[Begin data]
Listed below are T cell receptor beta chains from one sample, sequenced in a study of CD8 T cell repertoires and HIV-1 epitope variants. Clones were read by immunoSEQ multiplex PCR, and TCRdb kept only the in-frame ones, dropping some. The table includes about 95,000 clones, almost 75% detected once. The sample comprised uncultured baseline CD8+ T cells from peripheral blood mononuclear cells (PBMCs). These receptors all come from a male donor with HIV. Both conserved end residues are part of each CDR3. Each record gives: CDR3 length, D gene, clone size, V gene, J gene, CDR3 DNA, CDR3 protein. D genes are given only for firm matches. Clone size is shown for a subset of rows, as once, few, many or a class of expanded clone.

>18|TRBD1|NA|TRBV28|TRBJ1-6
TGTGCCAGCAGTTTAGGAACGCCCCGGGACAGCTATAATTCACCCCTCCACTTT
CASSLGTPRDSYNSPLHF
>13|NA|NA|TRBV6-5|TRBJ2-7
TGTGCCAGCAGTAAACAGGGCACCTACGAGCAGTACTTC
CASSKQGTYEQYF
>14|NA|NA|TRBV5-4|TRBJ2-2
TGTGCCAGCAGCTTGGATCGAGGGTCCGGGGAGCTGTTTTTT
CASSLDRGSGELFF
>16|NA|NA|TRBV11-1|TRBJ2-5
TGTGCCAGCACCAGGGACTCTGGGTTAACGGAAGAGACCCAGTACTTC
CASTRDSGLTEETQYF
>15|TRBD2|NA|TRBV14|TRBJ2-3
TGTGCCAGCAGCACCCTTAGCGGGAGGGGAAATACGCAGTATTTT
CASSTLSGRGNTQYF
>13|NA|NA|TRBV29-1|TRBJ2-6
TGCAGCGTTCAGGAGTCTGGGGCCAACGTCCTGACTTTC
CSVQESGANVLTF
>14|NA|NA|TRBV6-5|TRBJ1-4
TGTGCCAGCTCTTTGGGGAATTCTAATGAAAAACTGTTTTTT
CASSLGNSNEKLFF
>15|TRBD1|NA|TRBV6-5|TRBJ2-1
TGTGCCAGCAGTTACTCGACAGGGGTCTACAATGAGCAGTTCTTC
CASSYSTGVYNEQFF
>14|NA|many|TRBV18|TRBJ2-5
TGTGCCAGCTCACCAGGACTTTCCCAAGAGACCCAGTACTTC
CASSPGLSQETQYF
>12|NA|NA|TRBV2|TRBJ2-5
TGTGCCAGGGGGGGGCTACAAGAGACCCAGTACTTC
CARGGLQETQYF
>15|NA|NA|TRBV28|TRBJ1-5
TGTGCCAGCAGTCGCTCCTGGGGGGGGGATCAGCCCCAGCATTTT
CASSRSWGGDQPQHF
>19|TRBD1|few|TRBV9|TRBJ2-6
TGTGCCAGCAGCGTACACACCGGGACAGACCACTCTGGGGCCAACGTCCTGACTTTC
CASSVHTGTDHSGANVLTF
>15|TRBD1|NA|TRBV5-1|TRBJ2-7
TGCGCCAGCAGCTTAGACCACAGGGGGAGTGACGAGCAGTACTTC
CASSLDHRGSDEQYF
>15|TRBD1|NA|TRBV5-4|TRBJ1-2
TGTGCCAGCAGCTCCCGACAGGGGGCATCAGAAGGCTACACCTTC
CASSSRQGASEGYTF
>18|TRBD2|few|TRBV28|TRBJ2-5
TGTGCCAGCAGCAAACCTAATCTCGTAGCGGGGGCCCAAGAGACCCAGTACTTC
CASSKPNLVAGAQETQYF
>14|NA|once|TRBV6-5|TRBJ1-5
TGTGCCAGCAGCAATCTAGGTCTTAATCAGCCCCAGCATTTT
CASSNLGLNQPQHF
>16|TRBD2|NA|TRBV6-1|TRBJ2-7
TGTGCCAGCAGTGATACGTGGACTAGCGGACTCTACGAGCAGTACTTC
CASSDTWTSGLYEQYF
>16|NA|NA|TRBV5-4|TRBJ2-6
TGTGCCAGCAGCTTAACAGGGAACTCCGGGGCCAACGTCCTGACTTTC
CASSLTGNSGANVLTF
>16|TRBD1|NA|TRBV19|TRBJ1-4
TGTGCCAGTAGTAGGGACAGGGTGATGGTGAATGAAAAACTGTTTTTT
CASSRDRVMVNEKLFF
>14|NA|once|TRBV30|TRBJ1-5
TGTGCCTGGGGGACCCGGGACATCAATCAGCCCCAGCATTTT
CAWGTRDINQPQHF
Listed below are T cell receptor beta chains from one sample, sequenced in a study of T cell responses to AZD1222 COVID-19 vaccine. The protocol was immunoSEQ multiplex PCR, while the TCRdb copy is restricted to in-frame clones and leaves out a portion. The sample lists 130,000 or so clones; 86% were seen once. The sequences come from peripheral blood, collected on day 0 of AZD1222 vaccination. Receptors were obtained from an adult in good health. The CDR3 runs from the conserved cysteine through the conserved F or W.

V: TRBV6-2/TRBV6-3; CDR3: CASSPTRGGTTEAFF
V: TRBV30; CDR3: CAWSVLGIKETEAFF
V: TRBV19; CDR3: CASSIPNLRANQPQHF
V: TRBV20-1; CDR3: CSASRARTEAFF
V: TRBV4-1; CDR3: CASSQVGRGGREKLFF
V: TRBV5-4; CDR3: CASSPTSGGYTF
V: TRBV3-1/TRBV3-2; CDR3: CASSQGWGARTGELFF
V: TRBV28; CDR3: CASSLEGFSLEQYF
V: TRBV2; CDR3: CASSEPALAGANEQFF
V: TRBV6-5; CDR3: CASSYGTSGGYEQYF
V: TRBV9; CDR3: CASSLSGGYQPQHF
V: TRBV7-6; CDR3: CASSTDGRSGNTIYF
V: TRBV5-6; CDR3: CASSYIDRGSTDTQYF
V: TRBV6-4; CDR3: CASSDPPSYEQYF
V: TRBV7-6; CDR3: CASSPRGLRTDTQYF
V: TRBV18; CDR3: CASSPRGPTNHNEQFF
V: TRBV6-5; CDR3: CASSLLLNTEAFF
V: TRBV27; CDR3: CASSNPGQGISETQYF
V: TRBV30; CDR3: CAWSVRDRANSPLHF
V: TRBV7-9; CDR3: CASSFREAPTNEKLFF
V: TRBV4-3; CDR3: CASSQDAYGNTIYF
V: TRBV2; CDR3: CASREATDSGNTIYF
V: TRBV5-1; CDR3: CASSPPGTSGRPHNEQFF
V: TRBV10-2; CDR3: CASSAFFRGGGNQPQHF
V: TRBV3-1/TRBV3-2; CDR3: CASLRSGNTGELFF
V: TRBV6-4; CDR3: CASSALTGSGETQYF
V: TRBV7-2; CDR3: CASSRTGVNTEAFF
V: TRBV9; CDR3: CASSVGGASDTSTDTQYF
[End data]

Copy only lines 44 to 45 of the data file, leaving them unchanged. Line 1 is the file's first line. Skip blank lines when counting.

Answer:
>18|TRBD2|few|TRBV28|TRBJ2-5
TGTGCCAGCAGCAAACCTAATCTCGTAGCGGGGGCCCAAGAGACCCAGTACTTC